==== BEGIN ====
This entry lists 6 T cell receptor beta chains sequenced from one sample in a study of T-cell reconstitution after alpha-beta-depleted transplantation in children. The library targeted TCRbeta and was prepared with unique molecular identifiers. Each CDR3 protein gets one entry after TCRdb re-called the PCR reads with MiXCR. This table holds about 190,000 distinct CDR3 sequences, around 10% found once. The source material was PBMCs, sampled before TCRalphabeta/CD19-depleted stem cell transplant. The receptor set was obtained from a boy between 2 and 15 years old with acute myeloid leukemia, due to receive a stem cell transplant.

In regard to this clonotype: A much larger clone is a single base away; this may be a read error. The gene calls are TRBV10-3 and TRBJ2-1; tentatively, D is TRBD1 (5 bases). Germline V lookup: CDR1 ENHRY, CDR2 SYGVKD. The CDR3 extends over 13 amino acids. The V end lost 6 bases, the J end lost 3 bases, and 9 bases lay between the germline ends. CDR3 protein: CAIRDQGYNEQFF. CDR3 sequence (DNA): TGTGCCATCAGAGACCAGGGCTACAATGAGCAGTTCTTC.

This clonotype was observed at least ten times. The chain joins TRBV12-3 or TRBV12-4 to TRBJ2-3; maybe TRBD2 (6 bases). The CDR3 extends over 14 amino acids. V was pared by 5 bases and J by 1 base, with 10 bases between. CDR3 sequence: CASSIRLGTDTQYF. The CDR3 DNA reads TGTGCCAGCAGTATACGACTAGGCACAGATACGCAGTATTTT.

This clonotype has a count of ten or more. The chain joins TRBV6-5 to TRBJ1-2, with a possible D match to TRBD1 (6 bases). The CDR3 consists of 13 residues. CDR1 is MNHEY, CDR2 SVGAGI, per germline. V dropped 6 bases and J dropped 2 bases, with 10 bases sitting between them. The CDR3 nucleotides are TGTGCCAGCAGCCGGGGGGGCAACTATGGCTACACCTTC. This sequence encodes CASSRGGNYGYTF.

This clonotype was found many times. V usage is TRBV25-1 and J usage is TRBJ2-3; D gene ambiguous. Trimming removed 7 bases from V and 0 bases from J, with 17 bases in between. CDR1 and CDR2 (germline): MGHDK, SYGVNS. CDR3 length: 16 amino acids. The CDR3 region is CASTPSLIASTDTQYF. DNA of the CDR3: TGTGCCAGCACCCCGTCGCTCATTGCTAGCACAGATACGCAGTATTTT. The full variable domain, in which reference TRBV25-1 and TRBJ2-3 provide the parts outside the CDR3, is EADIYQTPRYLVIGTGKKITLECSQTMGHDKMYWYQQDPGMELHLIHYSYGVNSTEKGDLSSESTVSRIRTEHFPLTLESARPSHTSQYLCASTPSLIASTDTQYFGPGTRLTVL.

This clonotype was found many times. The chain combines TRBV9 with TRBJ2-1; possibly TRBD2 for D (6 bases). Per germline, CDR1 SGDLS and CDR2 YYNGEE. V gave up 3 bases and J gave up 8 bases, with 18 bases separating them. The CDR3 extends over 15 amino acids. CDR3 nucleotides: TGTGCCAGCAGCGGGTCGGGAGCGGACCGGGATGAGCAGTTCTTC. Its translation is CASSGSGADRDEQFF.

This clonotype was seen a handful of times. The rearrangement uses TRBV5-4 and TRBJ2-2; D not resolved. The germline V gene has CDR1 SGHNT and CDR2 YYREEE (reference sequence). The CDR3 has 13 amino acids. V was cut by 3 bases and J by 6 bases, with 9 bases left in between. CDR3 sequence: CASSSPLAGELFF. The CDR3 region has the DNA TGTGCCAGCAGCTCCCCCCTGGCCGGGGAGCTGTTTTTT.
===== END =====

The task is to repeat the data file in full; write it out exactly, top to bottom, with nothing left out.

This entry lists 6 T cell receptor beta chains sequenced from one sample in a study of T-cell reconstitution after alpha-beta-depleted transplantation in children. The library targeted TCRbeta and was prepared with unique molecular identifiers. Each CDR3 protein gets one entry after TCRdb re-called the PCR reads with MiXCR. This table holds about 190,000 distinct CDR3 sequences, around 10% found once. The source material was PBMCs, sampled before TCRalphabeta/CD19-depleted stem cell transplant. The receptor set was obtained from a boy between 2 and 15 years old with acute myeloid leukemia, due to receive a stem cell transplant.

In regard to this clonotype: A much larger clone is a single base away; this may be a read error. The gene calls are TRBV10-3 and TRBJ2-1; tentatively, D is TRBD1 (5 bases). Germline V lookup: CDR1 ENHRY, CDR2 SYGVKD. The CDR3 extends over 13 amino acids. The V end lost 6 bases, the J end lost 3 bases, and 9 bases lay between the germline ends. CDR3 protein: CAIRDQGYNEQFF. CDR3 sequence (DNA): TGTGCCATCAGAGACCAGGGCTACAATGAGCAGTTCTTC.

This clonotype was observed at least ten times. The chain joins TRBV12-3 or TRBV12-4 to TRBJ2-3; maybe TRBD2 (6 bases). The CDR3 extends over 14 amino acids. V was pared by 5 bases and J by 1 base, with 10 bases between. CDR3 sequence: CASSIRLGTDTQYF. The CDR3 DNA reads TGTGCCAGCAGTATACGACTAGGCACAGATACGCAGTATTTT.

This clonotype has a count of ten or more. The chain joins TRBV6-5 to TRBJ1-2, with a possible D match to TRBD1 (6 bases). The CDR3 consists of 13 residues. CDR1 is MNHEY, CDR2 SVGAGI, per germline. V dropped 6 bases and J dropped 2 bases, with 10 bases sitting between them. The CDR3 nucleotides are TGTGCCAGCAGCCGGGGGGGCAACTATGGCTACACCTTC. This sequence encodes CASSRGGNYGYTF.

This clonotype was found many times. V usage is TRBV25-1 and J usage is TRBJ2-3; D gene ambiguous. Trimming removed 7 bases from V and 0 bases from J, with 17 bases in between. CDR1 and CDR2 (germline): MGHDK, SYGVNS. CDR3 length: 16 amino acids. The CDR3 region is CASTPSLIASTDTQYF. DNA of the CDR3: TGTGCCAGCACCCCGTCGCTCATTGCTAGCACAGATACGCAGTATTTT. The full variable domain, in which reference TRBV25-1 and TRBJ2-3 provide the parts outside the CDR3, is EADIYQTPRYLVIGTGKKITLECSQTMGHDKMYWYQQDPGMELHLIHYSYGVNSTEKGDLSSESTVSRIRTEHFPLTLESARPSHTSQYLCASTPSLIASTDTQYFGPGTRLTVL.

This clonotype was found many times. The chain combines TRBV9 with TRBJ2-1; possibly TRBD2 for D (6 bases). Per germline, CDR1 SGDLS and CDR2 YYNGEE. V gave up 3 bases and J gave up 8 bases, with 18 bases separating them. The CDR3 extends over 15 amino acids. CDR3 nucleotides: TGTGCCAGCAGCGGGTCGGGAGCGGACCGGGATGAGCAGTTCTTC. Its translation is CASSGSGADRDEQFF.

This clonotype was seen a handful of times. The rearrangement uses TRBV5-4 and TRBJ2-2; D not resolved. The germline V gene has CDR1 SGHNT and CDR2 YYREEE (reference sequence). The CDR3 has 13 amino acids. V was cut by 3 bases and J by 6 bases, with 9 bases left in between. CDR3 sequence: CASSSPLAGELFF. The CDR3 region has the DNA TGTGCCAGCAGCTCCCCCCTGGCCGGGGAGCTGTTTTTT.